A Seattle Times selection for one of Best Non-Fiction Books of 2010,
Winner of the New England Historical Association’s 2010 James P. Hanlan Award, Winner of the Outdoor Writers Association of America 2011 Excellence in Craft Award, Book Division, First Place
“A compelling and well-annotated tale of greed, slaughter and geopolitics.” ―Los Angeles Times
As Henry Hudson sailed up the broad river that would one day bear his name, he grew concerned that his Dutch patrons would be disappointed in his failure to find the fabled route to the Orient. What became immediately apparent, however, from the Indians clad in deer skins and “good furs” was that Hudson had discovered something just as tantalizing.
The news of Hudson’s 1609 voyage to America ignited a fierce competition to lay claim to this uncharted continent, teeming with untapped natural resources. The result was the creation of an American fur trade, which fostered economic rivalries and fueled wars among the European powers, and later between the United States and Great Britain, as North America became a battleground for colonization and imperial aspirations.
In Fur, Fortune, and Empire, best-selling author Eric Jay Dolin chronicles the rise and fall of the fur trade of old, when the rallying cry was “get the furs while they last.” Beavers, sea otters, and buffalos were slaughtered, used for their precious pelts that were tailored into extravagant hats, coats, and sleigh blankets. To read Fur, Fortune, and Empire then is to understand how North America was explored, exploited, and settled, while its native Indians were alternately enriched and exploited by the trade. As Dolin demonstrates, fur, both an economic elixir and an agent of destruction, became inextricably linked to many key events in American history, including the French and Indian War, the American Revolution, and the War of 1812, as well as to the relentless pull of Manifest Destiny and the opening of the West.
This work provides an international cast beyond the scope of any Hollywood epic, including Thomas Morton, the rabble-rouser who infuriated the Pilgrims by trading guns with the Indians; British explorer Captain James Cook, whose discovery in the Pacific Northwest helped launch America’s China trade; Thomas Jefferson who dreamed of expanding the fur trade beyond the Mississippi; America’s first multimillionaire John Jacob Astor, who built a fortune on a foundation of fur; and intrepid mountain men such as Kit Carson and Jedediah Smith, who sliced their way through an awe-inspiring and unforgiving landscape, leaving behind a mythic legacy that still resonates today.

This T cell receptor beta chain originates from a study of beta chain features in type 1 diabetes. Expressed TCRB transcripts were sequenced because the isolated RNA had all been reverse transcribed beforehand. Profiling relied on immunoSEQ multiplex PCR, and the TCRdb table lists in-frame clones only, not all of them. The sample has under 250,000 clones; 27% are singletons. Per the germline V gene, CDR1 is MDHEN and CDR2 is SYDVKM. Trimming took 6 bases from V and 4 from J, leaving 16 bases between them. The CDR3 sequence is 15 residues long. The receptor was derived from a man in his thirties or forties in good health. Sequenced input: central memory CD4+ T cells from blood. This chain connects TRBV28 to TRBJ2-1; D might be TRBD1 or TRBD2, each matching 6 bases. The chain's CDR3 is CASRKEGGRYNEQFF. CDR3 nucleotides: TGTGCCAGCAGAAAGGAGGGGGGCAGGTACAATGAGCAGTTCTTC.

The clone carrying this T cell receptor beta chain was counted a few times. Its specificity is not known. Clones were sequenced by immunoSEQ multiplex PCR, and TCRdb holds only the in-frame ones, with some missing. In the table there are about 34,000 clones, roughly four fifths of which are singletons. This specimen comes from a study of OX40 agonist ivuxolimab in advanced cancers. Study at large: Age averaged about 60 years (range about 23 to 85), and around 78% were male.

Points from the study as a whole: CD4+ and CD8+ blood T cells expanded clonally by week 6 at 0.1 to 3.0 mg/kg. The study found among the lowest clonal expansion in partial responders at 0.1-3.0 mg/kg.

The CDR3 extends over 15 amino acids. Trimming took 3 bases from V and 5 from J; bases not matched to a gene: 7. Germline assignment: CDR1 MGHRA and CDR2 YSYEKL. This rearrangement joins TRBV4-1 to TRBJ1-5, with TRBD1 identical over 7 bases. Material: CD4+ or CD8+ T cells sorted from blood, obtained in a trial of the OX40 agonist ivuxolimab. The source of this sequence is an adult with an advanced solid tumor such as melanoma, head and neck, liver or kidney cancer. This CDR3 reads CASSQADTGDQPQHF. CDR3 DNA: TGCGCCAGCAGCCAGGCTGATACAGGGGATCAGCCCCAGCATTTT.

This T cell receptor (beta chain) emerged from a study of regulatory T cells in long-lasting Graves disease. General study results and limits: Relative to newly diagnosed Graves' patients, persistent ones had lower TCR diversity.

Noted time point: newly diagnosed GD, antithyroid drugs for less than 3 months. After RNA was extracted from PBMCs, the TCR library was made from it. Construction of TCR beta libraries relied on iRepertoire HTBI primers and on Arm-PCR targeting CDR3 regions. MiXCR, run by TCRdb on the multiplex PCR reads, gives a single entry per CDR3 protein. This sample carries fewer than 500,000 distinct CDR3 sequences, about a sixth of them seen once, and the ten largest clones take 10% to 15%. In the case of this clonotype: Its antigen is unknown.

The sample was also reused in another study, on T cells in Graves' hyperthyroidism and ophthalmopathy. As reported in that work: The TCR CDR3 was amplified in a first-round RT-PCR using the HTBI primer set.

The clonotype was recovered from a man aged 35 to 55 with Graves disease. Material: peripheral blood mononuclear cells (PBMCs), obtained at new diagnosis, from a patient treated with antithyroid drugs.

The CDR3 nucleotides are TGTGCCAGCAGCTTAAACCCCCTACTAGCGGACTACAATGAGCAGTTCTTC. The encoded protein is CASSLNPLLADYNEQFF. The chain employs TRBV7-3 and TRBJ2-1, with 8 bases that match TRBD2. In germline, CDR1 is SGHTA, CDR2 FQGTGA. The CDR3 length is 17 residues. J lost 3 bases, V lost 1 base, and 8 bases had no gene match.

Concluding with the virtual extinction of the buffalo in the late 1800s, Fur, Fortune, and Empire brings to vivid life 300 years of the American experience, conclusively demonstrating that the fur trade played a seminal role in creating the nation we are today. 125 black-and-white illustrations.
About the Author
About the Author
Eric Jay Dolin is the author of the bestselling Leviathan: The History of Whaling in America, which was chosen as one of the best nonfiction books of 2007 by The Los Angeles Times, The Boston Globe, and The Providence Journal, and was chosen by Amazon.com’s editors as one of the top ten history books of 2007. Leviathan also won the 2007 John Lyman Award for U. S. Maritime History, and the 23rd Annual L. Byrne Waterman Award, given by the New Bedford Whaling Museum, for outstanding contributions to whaling research and history. His last book, Fur, Fortune, and Empire: The Epic History of the Fur Trade in America, was chosen by New West, The Seattle Times, and the Rocky Mountain Land Library as one of the best nonfiction books of 2010, and it also won the 2011 James P. Hanlan Book Award, given by the New England Historical Association. A graduate of Brown, Yale, and MIT, where he received his Ph.D. in environmental policy, he lives in Marblehead, Massachusetts, with his wife and two children.